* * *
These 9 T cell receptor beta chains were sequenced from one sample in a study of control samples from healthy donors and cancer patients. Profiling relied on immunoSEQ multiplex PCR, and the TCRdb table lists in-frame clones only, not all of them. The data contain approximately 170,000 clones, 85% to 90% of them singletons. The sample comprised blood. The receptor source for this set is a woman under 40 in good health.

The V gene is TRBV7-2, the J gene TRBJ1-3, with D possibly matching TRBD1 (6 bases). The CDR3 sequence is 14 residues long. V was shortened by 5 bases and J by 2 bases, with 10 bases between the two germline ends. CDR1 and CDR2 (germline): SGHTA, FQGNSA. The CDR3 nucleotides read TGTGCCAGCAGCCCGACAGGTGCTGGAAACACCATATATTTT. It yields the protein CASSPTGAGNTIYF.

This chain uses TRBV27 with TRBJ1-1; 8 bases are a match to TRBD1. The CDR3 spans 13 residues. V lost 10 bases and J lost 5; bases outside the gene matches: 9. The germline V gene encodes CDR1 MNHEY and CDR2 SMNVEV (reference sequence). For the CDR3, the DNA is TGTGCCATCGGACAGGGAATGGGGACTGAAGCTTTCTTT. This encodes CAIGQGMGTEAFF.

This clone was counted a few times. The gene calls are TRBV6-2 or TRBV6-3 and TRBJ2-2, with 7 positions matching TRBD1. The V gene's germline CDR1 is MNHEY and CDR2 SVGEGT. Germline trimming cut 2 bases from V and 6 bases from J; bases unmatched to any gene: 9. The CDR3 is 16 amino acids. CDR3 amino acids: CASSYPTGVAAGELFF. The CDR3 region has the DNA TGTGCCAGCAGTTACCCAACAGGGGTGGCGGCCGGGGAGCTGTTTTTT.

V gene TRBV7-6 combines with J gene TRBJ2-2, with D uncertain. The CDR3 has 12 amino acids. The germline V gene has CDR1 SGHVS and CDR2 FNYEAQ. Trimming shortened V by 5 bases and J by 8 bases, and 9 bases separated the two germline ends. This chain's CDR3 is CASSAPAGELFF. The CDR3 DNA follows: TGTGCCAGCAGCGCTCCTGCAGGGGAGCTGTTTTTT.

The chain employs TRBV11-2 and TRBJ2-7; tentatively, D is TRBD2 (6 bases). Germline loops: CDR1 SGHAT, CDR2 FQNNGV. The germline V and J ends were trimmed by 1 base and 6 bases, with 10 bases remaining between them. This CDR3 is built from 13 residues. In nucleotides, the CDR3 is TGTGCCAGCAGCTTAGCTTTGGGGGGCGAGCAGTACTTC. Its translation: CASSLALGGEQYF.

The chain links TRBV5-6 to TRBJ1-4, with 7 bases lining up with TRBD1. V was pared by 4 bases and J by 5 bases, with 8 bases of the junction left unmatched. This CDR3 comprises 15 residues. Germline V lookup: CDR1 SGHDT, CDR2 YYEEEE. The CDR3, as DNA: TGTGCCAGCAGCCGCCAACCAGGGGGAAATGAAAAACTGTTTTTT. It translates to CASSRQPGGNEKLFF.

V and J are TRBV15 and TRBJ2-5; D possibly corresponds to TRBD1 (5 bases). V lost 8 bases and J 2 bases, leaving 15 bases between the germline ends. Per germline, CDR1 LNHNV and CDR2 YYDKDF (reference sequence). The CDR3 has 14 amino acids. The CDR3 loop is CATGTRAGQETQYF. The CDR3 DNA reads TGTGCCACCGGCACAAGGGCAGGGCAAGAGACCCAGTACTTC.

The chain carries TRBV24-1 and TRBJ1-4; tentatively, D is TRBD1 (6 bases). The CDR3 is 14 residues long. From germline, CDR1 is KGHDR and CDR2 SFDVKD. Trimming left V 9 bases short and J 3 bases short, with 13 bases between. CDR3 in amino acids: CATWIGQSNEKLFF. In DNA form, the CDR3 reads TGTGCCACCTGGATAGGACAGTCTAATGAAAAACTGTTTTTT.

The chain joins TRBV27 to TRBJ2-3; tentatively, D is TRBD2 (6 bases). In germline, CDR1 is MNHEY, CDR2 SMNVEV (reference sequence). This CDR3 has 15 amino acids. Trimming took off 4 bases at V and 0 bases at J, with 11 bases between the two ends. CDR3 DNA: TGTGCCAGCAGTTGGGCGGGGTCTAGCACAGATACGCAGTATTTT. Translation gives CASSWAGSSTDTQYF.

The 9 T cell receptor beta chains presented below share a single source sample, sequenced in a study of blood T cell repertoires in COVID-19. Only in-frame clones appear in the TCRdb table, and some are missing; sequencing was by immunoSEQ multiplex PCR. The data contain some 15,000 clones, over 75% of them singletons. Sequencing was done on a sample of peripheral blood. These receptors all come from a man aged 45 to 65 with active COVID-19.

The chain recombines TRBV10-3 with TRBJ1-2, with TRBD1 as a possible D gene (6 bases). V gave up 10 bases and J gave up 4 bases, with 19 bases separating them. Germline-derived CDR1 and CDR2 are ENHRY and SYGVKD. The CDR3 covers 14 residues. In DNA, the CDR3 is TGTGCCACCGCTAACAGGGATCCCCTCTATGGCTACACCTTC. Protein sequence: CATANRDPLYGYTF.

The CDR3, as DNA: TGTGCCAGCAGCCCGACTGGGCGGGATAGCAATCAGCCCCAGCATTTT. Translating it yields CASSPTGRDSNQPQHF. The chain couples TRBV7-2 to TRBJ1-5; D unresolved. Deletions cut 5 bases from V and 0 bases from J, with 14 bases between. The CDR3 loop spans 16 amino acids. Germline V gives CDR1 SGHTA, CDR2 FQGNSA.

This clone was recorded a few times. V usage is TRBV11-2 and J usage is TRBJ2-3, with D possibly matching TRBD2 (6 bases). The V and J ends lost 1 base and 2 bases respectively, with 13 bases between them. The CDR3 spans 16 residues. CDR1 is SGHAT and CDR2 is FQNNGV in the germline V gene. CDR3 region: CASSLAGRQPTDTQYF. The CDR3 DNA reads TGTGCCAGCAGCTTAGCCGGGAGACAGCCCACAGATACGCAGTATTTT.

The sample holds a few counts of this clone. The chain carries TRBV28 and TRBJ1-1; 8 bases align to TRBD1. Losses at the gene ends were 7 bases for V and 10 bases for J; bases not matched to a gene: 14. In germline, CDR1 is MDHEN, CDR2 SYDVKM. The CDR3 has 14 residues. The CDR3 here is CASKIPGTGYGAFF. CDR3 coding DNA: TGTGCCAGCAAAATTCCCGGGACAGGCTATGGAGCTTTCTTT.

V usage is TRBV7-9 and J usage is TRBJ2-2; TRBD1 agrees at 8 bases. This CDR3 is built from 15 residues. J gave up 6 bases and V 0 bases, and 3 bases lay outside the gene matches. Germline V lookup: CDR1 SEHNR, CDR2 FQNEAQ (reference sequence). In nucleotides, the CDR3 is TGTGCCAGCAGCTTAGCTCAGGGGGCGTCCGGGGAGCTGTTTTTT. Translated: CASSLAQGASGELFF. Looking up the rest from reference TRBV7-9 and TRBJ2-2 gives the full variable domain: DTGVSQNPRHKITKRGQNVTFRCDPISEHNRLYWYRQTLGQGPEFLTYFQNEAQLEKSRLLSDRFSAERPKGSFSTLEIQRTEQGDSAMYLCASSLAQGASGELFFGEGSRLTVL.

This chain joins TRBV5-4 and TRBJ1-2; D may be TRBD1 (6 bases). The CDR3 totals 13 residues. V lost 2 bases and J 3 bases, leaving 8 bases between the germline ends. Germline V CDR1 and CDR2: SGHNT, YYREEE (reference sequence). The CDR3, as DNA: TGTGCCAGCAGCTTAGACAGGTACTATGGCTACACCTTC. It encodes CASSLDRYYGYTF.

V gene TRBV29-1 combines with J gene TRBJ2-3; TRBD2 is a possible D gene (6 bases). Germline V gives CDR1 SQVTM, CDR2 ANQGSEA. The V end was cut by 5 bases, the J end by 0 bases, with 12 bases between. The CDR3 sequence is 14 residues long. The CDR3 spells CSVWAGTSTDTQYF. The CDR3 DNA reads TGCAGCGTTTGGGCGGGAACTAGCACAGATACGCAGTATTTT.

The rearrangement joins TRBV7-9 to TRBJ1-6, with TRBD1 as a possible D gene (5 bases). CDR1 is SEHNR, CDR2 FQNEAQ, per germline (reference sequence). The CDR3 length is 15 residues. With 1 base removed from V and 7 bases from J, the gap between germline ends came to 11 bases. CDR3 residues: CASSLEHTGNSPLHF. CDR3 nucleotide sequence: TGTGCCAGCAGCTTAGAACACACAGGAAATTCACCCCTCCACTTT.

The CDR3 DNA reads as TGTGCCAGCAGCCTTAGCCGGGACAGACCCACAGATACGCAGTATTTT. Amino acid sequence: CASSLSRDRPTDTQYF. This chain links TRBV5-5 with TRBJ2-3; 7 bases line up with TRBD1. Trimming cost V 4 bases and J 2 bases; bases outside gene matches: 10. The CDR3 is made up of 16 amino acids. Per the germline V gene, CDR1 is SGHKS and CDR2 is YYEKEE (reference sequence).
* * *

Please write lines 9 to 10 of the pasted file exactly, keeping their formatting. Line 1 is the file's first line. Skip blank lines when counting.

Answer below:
The chain carries TRBV24-1 and TRBJ1-4; tentatively, D is TRBD1 (6 bases). The CDR3 is 14 residues long. From germline, CDR1 is KGHDR and CDR2 SFDVKD. Trimming left V 9 bases short and J 3 bases short, with 13 bases between. CDR3 in amino acids: CATWIGQSNEKLFF. In DNA form, the CDR3 reads TGTGCCACCTGGATAGGACAGTCTAATGAAAAACTGTTTTTT.

The chain joins TRBV27 to TRBJ2-3; tentatively, D is TRBD2 (6 bases). In germline, CDR1 is MNHEY, CDR2 SMNVEV (reference sequence). This CDR3 has 15 amino acids. Trimming took off 4 bases at V and 0 bases at J, with 11 bases between the two ends. CDR3 DNA: TGTGCCAGCAGTTGGGCGGGGTCTAGCACAGATACGCAGTATTTT. Translation gives CASSWAGSSTDTQYF.